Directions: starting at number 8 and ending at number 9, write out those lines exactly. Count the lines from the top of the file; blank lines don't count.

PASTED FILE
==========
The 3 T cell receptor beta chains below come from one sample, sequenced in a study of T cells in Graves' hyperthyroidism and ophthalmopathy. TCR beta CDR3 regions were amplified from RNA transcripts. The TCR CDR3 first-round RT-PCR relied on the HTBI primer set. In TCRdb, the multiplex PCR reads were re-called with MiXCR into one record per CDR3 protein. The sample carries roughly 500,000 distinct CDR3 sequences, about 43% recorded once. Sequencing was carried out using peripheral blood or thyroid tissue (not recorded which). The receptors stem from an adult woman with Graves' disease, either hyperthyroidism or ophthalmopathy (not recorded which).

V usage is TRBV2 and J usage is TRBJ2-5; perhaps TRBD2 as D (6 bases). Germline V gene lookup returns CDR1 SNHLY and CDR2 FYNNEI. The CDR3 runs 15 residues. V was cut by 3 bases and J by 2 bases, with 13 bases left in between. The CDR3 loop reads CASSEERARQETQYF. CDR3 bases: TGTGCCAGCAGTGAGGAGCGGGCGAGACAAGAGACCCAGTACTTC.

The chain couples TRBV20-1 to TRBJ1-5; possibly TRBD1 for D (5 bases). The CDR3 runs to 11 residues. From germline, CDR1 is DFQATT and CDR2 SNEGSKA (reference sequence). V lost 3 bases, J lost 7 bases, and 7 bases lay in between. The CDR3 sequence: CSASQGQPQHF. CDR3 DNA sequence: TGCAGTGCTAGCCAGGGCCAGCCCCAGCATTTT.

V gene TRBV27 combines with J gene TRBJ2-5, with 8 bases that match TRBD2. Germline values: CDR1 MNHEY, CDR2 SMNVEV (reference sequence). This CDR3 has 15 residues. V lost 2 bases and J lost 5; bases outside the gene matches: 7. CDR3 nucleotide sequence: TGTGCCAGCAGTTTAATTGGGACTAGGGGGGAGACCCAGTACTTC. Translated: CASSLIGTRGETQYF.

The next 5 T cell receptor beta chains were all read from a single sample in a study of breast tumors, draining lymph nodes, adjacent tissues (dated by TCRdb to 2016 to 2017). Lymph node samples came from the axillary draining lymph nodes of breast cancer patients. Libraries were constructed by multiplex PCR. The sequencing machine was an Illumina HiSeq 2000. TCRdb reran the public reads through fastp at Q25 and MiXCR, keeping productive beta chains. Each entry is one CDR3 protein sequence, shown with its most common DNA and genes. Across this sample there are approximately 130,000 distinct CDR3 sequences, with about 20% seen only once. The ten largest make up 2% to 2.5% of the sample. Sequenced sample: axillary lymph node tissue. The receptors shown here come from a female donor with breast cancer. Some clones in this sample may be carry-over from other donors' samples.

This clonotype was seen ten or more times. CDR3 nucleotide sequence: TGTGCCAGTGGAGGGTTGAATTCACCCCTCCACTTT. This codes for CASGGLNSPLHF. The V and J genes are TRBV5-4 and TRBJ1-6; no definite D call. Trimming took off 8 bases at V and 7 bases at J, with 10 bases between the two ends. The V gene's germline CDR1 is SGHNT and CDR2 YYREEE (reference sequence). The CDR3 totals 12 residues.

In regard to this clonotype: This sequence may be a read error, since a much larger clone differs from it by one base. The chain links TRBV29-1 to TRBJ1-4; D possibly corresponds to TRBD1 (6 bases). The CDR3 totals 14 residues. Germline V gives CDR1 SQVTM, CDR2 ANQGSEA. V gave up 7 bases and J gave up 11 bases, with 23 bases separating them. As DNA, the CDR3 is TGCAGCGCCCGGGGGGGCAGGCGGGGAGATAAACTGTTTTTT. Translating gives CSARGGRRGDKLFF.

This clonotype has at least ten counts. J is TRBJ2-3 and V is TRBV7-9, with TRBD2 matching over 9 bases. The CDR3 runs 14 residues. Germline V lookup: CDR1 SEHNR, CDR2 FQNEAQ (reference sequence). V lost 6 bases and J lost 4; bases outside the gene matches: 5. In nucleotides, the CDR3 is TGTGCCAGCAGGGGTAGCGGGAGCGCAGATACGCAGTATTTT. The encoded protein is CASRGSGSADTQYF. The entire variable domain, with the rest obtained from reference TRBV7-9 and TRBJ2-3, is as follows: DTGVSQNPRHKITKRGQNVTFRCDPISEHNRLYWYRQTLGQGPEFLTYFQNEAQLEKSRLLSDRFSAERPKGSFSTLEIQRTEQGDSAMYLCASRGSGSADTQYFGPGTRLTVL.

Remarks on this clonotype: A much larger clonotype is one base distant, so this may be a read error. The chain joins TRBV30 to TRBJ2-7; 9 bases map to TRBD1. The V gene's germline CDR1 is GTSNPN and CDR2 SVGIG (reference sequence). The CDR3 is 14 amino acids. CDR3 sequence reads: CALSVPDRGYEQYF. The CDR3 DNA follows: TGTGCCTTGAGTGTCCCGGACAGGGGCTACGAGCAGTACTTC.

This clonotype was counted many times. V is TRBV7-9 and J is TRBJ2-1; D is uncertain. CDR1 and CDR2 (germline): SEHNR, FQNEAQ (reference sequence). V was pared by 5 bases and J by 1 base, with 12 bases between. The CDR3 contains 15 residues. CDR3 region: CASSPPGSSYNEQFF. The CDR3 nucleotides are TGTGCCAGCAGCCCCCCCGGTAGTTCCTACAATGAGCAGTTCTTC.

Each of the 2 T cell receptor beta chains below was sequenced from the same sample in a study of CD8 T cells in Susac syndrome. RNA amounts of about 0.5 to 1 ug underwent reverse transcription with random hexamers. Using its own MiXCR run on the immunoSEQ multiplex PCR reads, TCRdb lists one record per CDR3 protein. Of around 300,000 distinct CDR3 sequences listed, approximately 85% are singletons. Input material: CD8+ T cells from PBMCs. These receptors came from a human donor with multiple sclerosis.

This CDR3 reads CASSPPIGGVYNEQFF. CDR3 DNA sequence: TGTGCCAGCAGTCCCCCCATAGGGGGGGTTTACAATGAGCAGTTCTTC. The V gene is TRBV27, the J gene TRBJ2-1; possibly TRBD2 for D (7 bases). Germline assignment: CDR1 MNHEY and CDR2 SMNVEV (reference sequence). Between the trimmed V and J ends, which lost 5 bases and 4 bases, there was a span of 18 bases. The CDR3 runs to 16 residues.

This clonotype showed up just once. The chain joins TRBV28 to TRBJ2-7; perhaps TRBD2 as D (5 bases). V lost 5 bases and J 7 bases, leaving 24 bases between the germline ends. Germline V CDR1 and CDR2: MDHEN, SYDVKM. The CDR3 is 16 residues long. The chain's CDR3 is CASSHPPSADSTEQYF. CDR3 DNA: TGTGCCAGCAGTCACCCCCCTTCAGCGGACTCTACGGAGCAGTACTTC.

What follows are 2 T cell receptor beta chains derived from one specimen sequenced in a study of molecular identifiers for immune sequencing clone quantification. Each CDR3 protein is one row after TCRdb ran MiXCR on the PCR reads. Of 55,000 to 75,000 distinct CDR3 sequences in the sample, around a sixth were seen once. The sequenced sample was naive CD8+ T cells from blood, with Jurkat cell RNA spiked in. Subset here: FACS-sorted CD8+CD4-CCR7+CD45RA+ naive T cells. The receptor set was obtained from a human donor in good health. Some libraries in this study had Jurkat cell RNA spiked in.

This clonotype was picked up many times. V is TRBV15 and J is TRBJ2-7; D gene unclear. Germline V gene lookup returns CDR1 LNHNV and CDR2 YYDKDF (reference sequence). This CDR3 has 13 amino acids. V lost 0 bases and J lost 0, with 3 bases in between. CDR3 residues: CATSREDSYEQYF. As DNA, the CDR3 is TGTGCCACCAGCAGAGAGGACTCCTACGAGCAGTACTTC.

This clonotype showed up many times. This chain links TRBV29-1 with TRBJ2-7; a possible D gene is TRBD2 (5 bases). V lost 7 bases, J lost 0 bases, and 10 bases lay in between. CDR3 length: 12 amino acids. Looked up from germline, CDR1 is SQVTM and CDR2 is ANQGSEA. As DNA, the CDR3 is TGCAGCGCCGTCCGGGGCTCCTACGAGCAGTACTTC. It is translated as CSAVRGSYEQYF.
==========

This clonotype has at least ten counts. J is TRBJ2-3 and V is TRBV7-9, with TRBD2 matching over 9 bases. The CDR3 runs 14 residues. Germline V lookup: CDR1 SEHNR, CDR2 FQNEAQ (reference sequence). V lost 6 bases and J lost 4; bases outside the gene matches: 5. In nucleotides, the CDR3 is TGTGCCAGCAGGGGTAGCGGGAGCGCAGATACGCAGTATTTT. The encoded protein is CASRGSGSADTQYF. The entire variable domain, with the rest obtained from reference TRBV7-9 and TRBJ2-3, is as follows: DTGVSQNPRHKITKRGQNVTFRCDPISEHNRLYWYRQTLGQGPEFLTYFQNEAQLEKSRLLSDRFSAERPKGSFSTLEIQRTEQGDSAMYLCASRGSGSADTQYFGPGTRLTVL.

Remarks on this clonotype: A much larger clonotype is one base distant, so this may be a read error. The chain joins TRBV30 to TRBJ2-7; 9 bases map to TRBD1. The V gene's germline CDR1 is GTSNPN and CDR2 SVGIG (reference sequence). The CDR3 is 14 amino acids. CDR3 sequence reads: CALSVPDRGYEQYF. The CDR3 DNA follows: TGTGCCTTGAGTGTCCCGGACAGGGGCTACGAGCAGTACTTC.